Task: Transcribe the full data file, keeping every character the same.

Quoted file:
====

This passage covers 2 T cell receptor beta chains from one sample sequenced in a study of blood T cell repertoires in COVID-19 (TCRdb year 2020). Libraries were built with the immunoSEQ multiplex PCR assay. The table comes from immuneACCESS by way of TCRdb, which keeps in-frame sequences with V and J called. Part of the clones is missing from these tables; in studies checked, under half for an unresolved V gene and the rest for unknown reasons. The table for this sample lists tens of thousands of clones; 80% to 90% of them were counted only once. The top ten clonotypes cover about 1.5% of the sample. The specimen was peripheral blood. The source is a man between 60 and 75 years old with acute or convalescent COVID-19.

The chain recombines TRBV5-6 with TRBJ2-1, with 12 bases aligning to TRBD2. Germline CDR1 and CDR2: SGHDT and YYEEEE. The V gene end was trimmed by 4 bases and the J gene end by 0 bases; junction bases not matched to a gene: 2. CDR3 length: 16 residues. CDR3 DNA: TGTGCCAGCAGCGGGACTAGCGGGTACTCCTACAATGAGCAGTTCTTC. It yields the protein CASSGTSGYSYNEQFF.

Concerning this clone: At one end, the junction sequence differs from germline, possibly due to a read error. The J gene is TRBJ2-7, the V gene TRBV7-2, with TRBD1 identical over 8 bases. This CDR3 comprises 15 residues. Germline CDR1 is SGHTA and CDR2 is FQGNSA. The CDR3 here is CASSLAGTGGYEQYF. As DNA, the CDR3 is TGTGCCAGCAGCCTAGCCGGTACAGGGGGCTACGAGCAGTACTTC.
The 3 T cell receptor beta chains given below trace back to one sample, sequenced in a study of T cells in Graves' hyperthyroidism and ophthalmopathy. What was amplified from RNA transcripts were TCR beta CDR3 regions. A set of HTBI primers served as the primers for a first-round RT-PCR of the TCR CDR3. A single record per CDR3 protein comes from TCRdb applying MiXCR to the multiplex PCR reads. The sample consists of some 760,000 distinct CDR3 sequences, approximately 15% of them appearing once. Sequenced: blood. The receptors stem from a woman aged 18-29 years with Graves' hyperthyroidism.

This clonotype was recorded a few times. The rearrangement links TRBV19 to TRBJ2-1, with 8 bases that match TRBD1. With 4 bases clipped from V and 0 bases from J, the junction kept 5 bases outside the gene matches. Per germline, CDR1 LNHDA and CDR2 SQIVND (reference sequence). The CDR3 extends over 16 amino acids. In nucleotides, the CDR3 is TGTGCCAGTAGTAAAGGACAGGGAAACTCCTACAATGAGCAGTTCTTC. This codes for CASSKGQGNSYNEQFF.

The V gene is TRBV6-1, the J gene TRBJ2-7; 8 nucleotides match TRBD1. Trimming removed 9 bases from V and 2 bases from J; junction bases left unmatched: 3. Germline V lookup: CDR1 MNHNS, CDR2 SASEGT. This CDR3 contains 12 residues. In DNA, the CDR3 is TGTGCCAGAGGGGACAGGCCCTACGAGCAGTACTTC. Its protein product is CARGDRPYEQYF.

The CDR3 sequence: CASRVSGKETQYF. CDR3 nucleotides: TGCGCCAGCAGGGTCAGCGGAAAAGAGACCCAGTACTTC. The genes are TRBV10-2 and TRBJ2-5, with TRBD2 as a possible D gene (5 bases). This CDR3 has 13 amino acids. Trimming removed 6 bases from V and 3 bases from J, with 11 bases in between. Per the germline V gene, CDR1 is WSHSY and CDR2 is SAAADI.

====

This passage covers 2 T cell receptor beta chains from one sample sequenced in a study of blood T cell repertoires in COVID-19 (TCRdb year 2020). Libraries were built with the immunoSEQ multiplex PCR assay. The table comes from immuneACCESS by way of TCRdb, which keeps in-frame sequences with V and J called. Part of the clones is missing from these tables; in studies checked, under half for an unresolved V gene and the rest for unknown reasons. The table for this sample lists tens of thousands of clones; 80% to 90% of them were counted only once. The top ten clonotypes cover about 1.5% of the sample. The specimen was peripheral blood. The source is a man between 60 and 75 years old with acute or convalescent COVID-19.

The chain recombines TRBV5-6 with TRBJ2-1, with 12 bases aligning to TRBD2. Germline CDR1 and CDR2: SGHDT and YYEEEE. The V gene end was trimmed by 4 bases and the J gene end by 0 bases; junction bases not matched to a gene: 2. CDR3 length: 16 residues. CDR3 DNA: TGTGCCAGCAGCGGGACTAGCGGGTACTCCTACAATGAGCAGTTCTTC. It yields the protein CASSGTSGYSYNEQFF.

Concerning this clone: At one end, the junction sequence differs from germline, possibly due to a read error. The J gene is TRBJ2-7, the V gene TRBV7-2, with TRBD1 identical over 8 bases. This CDR3 comprises 15 residues. Germline CDR1 is SGHTA and CDR2 is FQGNSA. The CDR3 here is CASSLAGTGGYEQYF. As DNA, the CDR3 is TGTGCCAGCAGCCTAGCCGGTACAGGGGGCTACGAGCAGTACTTC.
The 3 T cell receptor beta chains given below trace back to one sample, sequenced in a study of T cells in Graves' hyperthyroidism and ophthalmopathy. What was amplified from RNA transcripts were TCR beta CDR3 regions. A set of HTBI primers served as the primers for a first-round RT-PCR of the TCR CDR3. A single record per CDR3 protein comes from TCRdb applying MiXCR to the multiplex PCR reads. The sample consists of some 760,000 distinct CDR3 sequences, approximately 15% of them appearing once. Sequenced: blood. The receptors stem from a woman aged 18-29 years with Graves' hyperthyroidism.

This clonotype was recorded a few times. The rearrangement links TRBV19 to TRBJ2-1, with 8 bases that match TRBD1. With 4 bases clipped from V and 0 bases from J, the junction kept 5 bases outside the gene matches. Per germline, CDR1 LNHDA and CDR2 SQIVND (reference sequence). The CDR3 extends over 16 amino acids. In nucleotides, the CDR3 is TGTGCCAGTAGTAAAGGACAGGGAAACTCCTACAATGAGCAGTTCTTC. This codes for CASSKGQGNSYNEQFF.

The V gene is TRBV6-1, the J gene TRBJ2-7; 8 nucleotides match TRBD1. Trimming removed 9 bases from V and 2 bases from J; junction bases left unmatched: 3. Germline V lookup: CDR1 MNHNS, CDR2 SASEGT. This CDR3 contains 12 residues. In DNA, the CDR3 is TGTGCCAGAGGGGACAGGCCCTACGAGCAGTACTTC. Its protein product is CARGDRPYEQYF.

The CDR3 sequence: CASRVSGKETQYF. CDR3 nucleotides: TGCGCCAGCAGGGTCAGCGGAAAAGAGACCCAGTACTTC. The genes are TRBV10-2 and TRBJ2-5, with TRBD2 as a possible D gene (5 bases). This CDR3 has 13 amino acids. Trimming removed 6 bases from V and 3 bases from J, with 11 bases in between. Per the germline V gene, CDR1 is WSHSY and CDR2 is SAAADI.